listing. If their time frame is immediate, and you can meet it, you
have some leverage. If they have multiple offers, you have very
How much under list price should you offer?
Buyers usually offer less than list price, unless it is a strong
sellers market. There is no standard percentage "under list price"
that can be used. A market analysis will show recent sales for the
neighborhood, which is the best way to establish the offer price.
It is usually counter-productive to offer so low that the seller
will automatically reject the offer. This will set a negative tone,
and may result in an emotional response from the seller.
What if we have a multiple offer situation?
Occasionally the seller receives more than one offer on their
property. The Austin Board of REALTORS® has a policy that allows two
options: disclosure to all parties that multiple offers have been
received, or disclosure to no one that there are multiple offers. We
prefer disclosure to all parties. However, the listing agent and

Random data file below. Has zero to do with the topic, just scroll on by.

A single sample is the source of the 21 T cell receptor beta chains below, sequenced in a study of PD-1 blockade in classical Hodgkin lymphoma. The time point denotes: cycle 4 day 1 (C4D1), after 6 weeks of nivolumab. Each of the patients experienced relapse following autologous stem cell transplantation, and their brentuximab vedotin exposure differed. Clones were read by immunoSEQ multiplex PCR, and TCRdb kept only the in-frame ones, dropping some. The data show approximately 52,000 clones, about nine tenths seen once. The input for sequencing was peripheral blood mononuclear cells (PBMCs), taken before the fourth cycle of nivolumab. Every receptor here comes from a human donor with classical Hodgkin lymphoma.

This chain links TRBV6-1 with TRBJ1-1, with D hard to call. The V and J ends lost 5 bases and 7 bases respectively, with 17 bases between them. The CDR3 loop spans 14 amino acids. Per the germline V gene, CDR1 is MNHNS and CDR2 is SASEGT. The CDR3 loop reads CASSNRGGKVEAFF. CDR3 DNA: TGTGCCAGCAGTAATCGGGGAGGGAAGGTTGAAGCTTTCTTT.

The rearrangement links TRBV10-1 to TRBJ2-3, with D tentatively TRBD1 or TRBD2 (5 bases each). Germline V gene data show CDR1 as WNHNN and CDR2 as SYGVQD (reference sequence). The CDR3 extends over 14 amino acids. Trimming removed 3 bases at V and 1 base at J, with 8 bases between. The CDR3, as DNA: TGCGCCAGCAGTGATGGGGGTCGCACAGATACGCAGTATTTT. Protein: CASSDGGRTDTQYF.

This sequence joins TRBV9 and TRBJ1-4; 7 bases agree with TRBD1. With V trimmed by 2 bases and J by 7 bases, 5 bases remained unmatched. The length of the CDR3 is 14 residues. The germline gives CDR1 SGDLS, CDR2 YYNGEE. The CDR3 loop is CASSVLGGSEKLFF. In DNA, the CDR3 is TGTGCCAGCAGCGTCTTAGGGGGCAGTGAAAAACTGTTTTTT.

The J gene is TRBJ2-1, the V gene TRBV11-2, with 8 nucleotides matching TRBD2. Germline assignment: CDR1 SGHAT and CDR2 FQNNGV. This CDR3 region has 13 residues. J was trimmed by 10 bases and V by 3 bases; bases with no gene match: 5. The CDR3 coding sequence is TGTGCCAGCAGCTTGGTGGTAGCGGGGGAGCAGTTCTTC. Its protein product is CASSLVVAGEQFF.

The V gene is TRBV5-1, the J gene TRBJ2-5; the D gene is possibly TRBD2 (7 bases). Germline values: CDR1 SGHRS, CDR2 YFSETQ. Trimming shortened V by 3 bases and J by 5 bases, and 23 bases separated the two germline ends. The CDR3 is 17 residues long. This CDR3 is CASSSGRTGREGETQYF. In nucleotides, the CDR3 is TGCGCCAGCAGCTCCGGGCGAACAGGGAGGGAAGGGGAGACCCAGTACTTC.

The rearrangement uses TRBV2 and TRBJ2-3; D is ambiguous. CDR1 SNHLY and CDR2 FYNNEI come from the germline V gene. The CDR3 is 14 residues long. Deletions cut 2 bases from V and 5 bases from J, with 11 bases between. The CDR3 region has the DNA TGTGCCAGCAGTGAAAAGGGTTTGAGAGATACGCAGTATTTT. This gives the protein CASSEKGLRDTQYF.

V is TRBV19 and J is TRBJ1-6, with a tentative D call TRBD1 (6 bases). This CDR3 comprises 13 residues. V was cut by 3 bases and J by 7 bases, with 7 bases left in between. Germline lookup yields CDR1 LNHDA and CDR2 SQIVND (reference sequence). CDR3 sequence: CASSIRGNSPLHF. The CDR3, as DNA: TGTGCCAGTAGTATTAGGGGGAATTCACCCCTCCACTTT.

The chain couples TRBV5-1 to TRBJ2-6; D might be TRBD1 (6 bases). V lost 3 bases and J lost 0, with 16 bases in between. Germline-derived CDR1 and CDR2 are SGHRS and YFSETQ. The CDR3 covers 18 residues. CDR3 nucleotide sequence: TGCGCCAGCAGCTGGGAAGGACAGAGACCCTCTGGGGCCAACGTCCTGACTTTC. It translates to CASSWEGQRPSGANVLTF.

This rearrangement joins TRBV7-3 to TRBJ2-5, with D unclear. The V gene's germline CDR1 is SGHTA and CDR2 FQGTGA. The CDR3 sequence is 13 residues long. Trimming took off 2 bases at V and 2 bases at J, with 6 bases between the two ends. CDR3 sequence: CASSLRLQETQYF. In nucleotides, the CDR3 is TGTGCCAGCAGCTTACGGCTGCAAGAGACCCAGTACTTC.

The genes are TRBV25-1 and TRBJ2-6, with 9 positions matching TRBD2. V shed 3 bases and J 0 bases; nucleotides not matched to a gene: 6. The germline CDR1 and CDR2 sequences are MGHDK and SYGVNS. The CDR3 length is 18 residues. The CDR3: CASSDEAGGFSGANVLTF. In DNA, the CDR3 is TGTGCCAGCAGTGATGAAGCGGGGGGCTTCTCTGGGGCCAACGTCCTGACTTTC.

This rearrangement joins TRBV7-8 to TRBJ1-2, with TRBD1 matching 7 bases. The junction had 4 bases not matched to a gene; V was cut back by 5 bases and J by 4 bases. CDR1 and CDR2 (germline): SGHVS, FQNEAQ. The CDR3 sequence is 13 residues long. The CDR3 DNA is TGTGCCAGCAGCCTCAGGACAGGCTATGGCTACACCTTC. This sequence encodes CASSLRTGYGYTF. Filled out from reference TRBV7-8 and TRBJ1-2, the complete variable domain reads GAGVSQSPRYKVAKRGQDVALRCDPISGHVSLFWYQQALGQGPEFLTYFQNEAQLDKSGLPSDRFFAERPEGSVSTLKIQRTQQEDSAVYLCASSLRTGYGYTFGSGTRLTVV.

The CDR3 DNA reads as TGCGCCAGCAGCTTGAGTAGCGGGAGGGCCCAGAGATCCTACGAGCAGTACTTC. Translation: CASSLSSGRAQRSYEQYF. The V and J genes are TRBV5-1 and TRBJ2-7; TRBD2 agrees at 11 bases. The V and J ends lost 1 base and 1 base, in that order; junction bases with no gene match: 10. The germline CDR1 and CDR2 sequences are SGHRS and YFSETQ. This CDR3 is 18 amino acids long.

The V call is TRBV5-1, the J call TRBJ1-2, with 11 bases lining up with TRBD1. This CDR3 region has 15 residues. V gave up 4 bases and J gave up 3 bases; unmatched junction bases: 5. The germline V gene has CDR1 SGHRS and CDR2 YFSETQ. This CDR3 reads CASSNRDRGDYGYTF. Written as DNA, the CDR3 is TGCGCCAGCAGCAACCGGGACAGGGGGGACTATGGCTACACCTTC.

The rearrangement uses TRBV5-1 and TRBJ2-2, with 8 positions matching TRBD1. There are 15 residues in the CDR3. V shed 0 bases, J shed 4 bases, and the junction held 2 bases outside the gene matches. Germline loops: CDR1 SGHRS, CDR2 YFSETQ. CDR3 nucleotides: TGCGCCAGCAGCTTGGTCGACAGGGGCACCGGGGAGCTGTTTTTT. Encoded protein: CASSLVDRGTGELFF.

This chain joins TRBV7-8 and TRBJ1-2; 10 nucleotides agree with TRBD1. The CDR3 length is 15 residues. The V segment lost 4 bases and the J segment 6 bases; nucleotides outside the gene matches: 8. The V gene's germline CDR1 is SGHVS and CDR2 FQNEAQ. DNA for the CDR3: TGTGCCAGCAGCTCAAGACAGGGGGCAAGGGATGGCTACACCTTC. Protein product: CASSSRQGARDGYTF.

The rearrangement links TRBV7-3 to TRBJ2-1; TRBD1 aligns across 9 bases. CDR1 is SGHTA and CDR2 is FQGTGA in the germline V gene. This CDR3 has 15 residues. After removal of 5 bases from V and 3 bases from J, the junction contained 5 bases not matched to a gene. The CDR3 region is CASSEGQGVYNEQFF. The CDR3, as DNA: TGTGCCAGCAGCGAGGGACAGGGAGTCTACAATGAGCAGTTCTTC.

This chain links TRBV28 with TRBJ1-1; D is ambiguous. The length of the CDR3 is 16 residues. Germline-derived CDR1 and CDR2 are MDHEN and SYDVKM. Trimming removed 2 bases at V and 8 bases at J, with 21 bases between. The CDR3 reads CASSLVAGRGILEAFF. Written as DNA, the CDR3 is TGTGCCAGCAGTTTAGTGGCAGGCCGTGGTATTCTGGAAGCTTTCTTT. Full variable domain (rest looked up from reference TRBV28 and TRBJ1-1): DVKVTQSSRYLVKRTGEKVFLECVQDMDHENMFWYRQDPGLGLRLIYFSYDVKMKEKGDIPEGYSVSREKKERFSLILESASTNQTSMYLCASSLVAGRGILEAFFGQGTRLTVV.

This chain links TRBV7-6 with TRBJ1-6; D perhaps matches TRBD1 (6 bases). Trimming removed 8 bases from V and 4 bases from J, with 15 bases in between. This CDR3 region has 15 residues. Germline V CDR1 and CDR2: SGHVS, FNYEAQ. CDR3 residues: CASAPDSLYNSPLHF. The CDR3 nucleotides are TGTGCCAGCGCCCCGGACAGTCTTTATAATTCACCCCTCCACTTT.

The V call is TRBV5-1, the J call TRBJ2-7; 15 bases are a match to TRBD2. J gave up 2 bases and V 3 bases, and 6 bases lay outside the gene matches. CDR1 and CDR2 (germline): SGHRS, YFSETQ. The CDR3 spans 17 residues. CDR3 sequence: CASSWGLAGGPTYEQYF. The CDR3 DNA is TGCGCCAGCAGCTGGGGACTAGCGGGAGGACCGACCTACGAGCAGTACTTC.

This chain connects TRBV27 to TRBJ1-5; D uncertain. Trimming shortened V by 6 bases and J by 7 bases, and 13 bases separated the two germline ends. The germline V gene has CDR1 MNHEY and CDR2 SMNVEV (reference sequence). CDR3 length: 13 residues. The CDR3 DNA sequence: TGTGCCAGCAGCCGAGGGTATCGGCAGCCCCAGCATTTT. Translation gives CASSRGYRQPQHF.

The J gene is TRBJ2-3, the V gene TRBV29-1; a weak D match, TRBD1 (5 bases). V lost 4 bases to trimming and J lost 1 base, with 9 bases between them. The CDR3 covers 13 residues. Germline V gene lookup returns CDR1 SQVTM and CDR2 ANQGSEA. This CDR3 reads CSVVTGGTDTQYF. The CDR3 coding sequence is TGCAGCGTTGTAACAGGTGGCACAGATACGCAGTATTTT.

seller will make the decision as to how they will handle offers. By
simply disclosing that there are multiple offers, they are
not "shopping" your contract. Shopping occurs when the seller
discloses the terms of an offer to induce a buyer to submit a better
offer. This can result in major distrust of the process by the
parties, and the likelihood of loss of the buyers.
Usually the procedure is to notify each party that multiple offers
have been received. Each party is then given the opportunity to
raise or adjust his offer by a certain time. After that time, the
seller is free to review all offers and choose one to work with.
They are not obligated to choose the "first" offer that came in. The
selected offer may be countered, or accepted as is.
Roselind Hejl, CRS
Top 25 Agents in Austin - Austin Business Journal